SAN JOSE- When Jorge Luis Pinto takes his place in the Costa Rica dugout in Brazil in June, the Colombian coach will complete a wandering 30-year journey to the game's summit that has not been without its scrapes along the way.
His life's work has taken him around the block in South America, coaching at many clubs, sometimes going back more than once and he has even coached Costa Rica before, although he is not Costa Rican.
In his second stint in charge, after being fired following a spell in 2004-05, Pinto will rely on a clutch of European-based players and a philosophy of organised efficiency from three decades of coaching in central and South America.
However, his career has been dogged by controversy and the 61-year-old is not known as the "Explosive One" without good reason.
His temper has got him into trouble more than once.
Although he never played the game professionally he studied physical education in Colombia and then in Brazil where he got to know former Brazilian World Cup winning coach Carlos Alberto Parreira and he started coaching himself 30 years ago.
Although he has many club titles to his name he has picked up almost as many red cards.
In 2006, when he was coach of Deportivo Cucuta, he got a six-match touchline ban after brawling with opposite number Julio Comesana of Real Cartagena during a match.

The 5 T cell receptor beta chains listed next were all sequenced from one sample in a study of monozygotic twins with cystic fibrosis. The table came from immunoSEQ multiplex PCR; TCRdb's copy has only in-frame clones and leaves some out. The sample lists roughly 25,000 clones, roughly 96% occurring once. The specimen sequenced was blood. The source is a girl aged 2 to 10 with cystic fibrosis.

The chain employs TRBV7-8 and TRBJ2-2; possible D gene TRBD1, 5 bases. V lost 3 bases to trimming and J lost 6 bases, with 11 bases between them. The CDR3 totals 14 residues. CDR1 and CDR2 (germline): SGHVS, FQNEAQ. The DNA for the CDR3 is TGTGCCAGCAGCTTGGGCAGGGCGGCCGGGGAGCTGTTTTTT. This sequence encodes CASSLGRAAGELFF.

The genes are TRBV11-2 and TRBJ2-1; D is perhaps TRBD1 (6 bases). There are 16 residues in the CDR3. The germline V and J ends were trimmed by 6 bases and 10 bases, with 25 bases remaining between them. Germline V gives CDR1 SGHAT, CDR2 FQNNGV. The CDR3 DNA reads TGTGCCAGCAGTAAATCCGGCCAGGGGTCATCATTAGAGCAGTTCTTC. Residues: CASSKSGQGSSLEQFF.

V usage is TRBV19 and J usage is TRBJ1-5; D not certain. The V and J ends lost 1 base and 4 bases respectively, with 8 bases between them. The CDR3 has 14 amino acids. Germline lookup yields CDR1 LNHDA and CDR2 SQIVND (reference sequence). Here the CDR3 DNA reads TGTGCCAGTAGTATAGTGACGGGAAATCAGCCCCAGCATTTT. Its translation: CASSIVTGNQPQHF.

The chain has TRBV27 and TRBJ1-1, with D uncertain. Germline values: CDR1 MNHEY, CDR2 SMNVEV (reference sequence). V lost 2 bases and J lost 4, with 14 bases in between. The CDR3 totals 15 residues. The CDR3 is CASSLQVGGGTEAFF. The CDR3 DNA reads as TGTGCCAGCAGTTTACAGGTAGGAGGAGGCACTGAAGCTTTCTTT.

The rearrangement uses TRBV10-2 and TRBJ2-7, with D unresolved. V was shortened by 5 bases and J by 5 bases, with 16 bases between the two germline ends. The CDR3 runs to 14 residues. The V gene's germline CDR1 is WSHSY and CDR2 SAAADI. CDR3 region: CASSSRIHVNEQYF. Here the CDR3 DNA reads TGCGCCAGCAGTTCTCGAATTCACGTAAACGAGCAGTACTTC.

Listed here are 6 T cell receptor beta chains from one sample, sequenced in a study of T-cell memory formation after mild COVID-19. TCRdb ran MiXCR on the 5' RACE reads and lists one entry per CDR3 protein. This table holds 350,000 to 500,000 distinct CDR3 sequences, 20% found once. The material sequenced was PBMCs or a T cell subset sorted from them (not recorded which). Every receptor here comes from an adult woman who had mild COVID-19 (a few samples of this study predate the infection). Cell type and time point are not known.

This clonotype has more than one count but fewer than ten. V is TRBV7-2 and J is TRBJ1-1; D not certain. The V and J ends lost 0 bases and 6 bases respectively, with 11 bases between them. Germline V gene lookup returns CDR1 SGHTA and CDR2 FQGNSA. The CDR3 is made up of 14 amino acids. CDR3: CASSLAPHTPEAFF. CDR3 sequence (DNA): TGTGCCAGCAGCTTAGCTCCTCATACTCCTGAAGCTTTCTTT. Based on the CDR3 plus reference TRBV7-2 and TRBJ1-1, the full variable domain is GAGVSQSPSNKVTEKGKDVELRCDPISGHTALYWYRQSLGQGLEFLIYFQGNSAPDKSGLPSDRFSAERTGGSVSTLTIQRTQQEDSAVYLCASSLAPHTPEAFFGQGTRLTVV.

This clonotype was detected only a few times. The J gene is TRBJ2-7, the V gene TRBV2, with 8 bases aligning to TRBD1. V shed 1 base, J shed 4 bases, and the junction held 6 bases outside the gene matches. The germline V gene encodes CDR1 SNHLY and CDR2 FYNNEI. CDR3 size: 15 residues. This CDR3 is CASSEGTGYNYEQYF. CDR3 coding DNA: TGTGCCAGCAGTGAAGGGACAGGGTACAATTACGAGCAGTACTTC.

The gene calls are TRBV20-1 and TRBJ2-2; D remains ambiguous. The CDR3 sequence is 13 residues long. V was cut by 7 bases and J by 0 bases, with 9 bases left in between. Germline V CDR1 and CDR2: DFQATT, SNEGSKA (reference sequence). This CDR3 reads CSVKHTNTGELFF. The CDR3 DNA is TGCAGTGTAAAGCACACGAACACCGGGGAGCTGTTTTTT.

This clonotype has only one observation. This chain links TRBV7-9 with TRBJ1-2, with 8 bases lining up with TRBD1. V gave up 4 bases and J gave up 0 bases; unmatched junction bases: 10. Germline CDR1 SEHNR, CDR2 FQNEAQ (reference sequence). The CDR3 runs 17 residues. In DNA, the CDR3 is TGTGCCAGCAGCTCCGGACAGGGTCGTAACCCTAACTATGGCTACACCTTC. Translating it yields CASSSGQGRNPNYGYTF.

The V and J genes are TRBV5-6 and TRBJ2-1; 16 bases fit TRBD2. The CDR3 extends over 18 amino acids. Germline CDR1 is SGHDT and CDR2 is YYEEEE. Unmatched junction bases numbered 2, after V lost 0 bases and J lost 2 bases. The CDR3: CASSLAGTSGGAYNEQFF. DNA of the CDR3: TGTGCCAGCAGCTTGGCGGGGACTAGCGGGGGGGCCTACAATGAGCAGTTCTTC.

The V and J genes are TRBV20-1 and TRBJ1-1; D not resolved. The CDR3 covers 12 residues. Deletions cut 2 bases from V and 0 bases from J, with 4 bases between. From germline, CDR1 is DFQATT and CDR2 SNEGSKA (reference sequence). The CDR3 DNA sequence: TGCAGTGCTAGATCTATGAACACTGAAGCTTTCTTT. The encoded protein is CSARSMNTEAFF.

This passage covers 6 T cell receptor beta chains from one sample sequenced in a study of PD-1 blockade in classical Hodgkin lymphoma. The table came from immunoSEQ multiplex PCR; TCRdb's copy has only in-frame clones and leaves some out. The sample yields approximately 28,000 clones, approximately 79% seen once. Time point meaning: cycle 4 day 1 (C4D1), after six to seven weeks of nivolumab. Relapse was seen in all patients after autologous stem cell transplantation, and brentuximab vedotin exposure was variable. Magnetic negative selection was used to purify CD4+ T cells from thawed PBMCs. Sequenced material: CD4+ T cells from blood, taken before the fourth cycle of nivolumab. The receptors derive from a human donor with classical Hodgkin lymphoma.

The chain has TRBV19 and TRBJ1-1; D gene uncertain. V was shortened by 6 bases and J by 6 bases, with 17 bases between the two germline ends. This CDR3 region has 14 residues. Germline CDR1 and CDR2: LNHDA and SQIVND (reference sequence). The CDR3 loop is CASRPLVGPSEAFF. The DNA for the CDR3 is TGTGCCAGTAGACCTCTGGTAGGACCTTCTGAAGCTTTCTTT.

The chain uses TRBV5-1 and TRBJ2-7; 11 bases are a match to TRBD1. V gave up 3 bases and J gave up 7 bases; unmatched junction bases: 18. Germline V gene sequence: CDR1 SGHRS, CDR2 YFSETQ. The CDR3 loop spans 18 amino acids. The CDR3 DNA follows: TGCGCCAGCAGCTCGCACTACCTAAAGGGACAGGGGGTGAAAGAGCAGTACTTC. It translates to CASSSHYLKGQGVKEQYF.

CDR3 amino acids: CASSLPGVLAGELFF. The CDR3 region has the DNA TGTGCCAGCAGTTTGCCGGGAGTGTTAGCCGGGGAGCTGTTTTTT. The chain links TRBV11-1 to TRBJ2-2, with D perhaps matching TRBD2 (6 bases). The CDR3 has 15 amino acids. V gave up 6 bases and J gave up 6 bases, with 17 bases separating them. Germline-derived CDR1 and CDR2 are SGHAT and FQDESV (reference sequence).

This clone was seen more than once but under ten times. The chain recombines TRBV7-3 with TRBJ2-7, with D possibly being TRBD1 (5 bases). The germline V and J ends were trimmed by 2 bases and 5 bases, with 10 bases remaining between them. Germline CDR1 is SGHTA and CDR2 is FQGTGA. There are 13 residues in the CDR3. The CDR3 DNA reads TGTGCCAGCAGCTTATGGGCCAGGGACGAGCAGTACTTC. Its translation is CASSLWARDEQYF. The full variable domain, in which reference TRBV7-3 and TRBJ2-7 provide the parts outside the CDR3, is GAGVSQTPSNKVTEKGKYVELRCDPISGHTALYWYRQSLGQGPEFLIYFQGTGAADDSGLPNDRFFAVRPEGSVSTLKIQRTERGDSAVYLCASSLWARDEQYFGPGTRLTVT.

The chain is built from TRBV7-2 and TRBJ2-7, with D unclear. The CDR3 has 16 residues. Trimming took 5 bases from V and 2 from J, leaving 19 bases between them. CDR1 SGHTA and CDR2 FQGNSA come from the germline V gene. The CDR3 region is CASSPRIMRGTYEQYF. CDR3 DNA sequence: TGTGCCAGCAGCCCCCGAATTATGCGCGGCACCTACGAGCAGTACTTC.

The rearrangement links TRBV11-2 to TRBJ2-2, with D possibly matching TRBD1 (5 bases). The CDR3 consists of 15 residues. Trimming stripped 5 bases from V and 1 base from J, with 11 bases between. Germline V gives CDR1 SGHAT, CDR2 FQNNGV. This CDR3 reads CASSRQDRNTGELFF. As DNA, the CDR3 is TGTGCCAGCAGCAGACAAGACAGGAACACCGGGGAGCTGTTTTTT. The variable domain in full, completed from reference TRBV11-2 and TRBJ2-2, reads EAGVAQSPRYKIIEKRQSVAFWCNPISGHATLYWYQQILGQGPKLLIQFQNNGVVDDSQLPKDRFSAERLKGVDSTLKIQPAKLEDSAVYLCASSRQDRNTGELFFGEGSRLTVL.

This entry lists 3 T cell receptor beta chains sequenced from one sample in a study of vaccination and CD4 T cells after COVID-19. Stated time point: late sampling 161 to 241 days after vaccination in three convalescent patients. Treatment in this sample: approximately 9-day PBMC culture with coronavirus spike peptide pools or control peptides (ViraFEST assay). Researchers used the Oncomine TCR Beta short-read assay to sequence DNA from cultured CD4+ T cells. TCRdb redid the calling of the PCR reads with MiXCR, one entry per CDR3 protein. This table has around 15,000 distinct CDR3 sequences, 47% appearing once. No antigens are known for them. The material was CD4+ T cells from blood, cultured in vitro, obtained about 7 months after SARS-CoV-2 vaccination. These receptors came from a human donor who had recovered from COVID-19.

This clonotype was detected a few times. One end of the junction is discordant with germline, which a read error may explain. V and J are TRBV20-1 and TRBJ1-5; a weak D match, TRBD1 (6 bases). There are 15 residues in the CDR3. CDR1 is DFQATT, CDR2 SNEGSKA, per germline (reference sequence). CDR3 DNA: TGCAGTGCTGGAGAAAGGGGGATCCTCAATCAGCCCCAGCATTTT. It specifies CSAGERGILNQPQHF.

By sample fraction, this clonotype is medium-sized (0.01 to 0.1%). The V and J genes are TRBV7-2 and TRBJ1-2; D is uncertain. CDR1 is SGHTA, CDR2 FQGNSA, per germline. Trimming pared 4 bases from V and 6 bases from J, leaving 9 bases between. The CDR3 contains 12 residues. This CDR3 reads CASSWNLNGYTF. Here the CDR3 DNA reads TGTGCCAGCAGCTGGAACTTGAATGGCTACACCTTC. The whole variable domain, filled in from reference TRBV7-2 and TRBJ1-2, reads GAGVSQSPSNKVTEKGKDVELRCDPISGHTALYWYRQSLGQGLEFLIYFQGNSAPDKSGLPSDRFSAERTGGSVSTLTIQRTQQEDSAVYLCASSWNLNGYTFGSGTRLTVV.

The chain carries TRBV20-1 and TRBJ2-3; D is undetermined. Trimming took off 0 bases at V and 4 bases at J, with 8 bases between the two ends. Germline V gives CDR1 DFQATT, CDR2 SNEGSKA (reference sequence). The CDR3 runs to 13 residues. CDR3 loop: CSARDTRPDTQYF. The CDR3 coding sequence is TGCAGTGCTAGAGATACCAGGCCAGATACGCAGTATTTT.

One of his biggest fights was in 2009, in another stint with Cucuta when he was given a 10-match stadium ban in Colombia for pushing, insulting and threatening the fourth official during a league match against Envigado.
Last year, when he heard a member of the public criticising his Costa Rica team as being "inconsistent", he rang up the radio station concerned, was put on air and called the fan "ignorant" and "mediocre" and told him to learn Spanish.
He also described Mexican journalists as "clowns disguised as journalists" during a pre-match press conference.
In typically pugnacious style he summed UP his arrival at the World Cup in fighting talk. "I have fought all my life to go to a World Cup and what I have achieved today is the fight of my life," Pinto said on his website after Costa Rica qualified for the finals.
Pinto, who has won league titles in Colombia, Costa Rica, Peru and Venezuela, will need all his experience to guide the Ticos out of a tricky group that includes former world champions Uruguay, Italy and England.
A key part of that will be relying on European-based players like Arsenal's Joel Campbell and Fulham's Bryan Ruiz, currently on-loan to Olympiakos Piraeus and PSV Eindhoven respectively. "I like my football teams to pressure the opponent with the ball on the floor, aggressive, balanced in every way, tactically and good judgment with the ball," Pinto said.
Costa Rica start their Group D campaign against Uruguay on June 14 and then face Italy on June 20 followed by England four days later.
Anything can happen on the pitch of course but one thing is certain off it: Pinto will not be sitting back and admiring the view.